Delving further into CAD jargon, let's review what is meant by "2-D." A flat piece of paper offers a two-dimensional surface (horizontal and vertical). Such a physical understanding of 2-D is common not just to CAD people, but to normal humans as well.
No matter what is drawn on that surface, it is physically a 2-D surface. An artist can draw an image on that 2-D surface that looks like a realistic 3-D object. That "3-D" image on the paper can be viewed only from the single angle that the artist chose. The observer can interpret the 2-D image as a 3-D representation, but in reality it is still just a 2-D piece of paper.
Computers extend the capability of a piece of paper by allowing observers to select the point of view instead of having the artist choose it for them. The image can be rotated with the mouse to look at it from any angle. Even though the observer is interpreting the image as 3-D, it is still physically a 2-D projection on the computer screen.
In CAD terminology, a distinction exists between the physical 2-D display and the 2-D or 3-D model. "2-D" implies drafting, and "3-D" relates more to visualizing.
Let's talk about drafting for a moment. In the tradition of producing mechanical drawings, the artist (also known as the draftsman) selects points of view that are in accordance with a drafting standard. These standard views also are referred to as projections. In the U.S., the common standard calls for third-angle projection, which defines the relationship between views on a drawing.
Third-angle projection is sometimes explained using the idea of the object sitting in a hemispheric punch bowl (seeFigure 2). As you look straight down into the bowl, you see the top of the object. If you slide the object up to the rim of the bowl without twisting it, you'll see the object from its side. Sliding the object to different spots on the rim reveals other sides (or projections) of the object.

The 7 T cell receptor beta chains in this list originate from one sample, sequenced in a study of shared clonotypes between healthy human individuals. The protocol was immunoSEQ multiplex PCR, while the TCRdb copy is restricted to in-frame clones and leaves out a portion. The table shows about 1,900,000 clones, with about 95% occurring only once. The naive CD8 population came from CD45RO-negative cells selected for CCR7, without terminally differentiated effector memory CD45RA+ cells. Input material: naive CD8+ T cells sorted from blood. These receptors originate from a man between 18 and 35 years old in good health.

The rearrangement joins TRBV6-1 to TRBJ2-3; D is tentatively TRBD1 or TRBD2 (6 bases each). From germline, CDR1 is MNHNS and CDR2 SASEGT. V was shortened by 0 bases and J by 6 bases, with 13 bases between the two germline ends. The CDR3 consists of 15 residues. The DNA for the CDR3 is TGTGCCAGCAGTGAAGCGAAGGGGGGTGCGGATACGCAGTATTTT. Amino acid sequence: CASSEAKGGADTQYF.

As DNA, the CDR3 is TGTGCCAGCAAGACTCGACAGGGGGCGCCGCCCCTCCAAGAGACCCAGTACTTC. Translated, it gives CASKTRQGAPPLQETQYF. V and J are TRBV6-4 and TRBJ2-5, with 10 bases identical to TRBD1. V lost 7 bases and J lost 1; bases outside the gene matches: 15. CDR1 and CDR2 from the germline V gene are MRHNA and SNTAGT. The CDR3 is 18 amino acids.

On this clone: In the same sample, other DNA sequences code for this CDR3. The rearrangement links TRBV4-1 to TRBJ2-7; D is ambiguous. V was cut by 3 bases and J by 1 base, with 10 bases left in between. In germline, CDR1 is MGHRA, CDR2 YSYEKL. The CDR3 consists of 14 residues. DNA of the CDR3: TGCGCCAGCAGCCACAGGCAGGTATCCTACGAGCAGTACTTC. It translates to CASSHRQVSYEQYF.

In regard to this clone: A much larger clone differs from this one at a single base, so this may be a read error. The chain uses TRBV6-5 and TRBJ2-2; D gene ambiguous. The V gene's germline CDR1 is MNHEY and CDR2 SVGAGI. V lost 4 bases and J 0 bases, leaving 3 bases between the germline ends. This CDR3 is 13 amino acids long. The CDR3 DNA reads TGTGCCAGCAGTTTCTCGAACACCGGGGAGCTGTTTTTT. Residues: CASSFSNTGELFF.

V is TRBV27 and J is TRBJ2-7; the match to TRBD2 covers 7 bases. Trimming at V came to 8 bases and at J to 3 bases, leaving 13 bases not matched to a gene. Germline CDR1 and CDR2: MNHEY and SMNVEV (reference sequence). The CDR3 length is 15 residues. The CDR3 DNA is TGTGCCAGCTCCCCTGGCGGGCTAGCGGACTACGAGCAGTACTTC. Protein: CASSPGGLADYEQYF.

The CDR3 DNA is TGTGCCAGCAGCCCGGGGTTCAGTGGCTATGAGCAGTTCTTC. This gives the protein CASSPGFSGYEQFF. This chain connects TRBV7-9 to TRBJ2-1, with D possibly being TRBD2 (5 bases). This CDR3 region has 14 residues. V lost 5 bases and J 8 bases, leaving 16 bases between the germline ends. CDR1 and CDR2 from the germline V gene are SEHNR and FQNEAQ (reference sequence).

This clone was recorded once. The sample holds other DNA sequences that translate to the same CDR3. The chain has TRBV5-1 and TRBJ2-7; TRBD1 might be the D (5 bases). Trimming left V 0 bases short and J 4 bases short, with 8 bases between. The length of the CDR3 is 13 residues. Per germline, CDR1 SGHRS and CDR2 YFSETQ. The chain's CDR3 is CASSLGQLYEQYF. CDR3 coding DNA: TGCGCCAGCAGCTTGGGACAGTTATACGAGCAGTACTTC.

In other parts of the world, first-angle projection is the standard used for drafting view projections (seeFigure 3). First-angle projection flips the part as you would naturally when examining it if it were resting on a table.
Which drafting standard is best? This parallels the debate involving metric versus imperial units of measure. The "right" method is the one that your business network uses.
Most mechanical drawings that are used in manufacturing are 2-D drawings with standard projections. This tradition has served us well for more than 200 years. Only 40 years ago, nearly all mechanical drawings were generated by hand on paper. Computers began to replace rulers and pencils about 30 years ago. The software at that time essentially was aiding in drawing flat projections—the birth of 2-D CAD. The drawings were somewhat easier to generate and revise with a computer, but drafting was still a tedious chore.
The innovation of 3-D CAD modeling is that the primary effort goes into creating an object that can be seen on the computer screen from any angle (as opposed to putting all of the effort into 2-D drafting). Once the 3-D object is created, the computer system automates the generation of the projected views on the mechanical drawing. Figure 4was made with just a few mouse clicks once the 3-D model of the toy engine was complete.
The entire vocation of the draftsman has been replaced almost entirely with a mouse click. A goal of most 3-D CAD systems is to automate the drafting of 2-D mechanical drawings. This routine chore falls into something that the software programmers can handle; it is governed by fully developed standards, and very little innovation is tolerated. That makes it perfect for computer automation. It is a blessing to relieve designers and inventors of the mechanical drafting chore.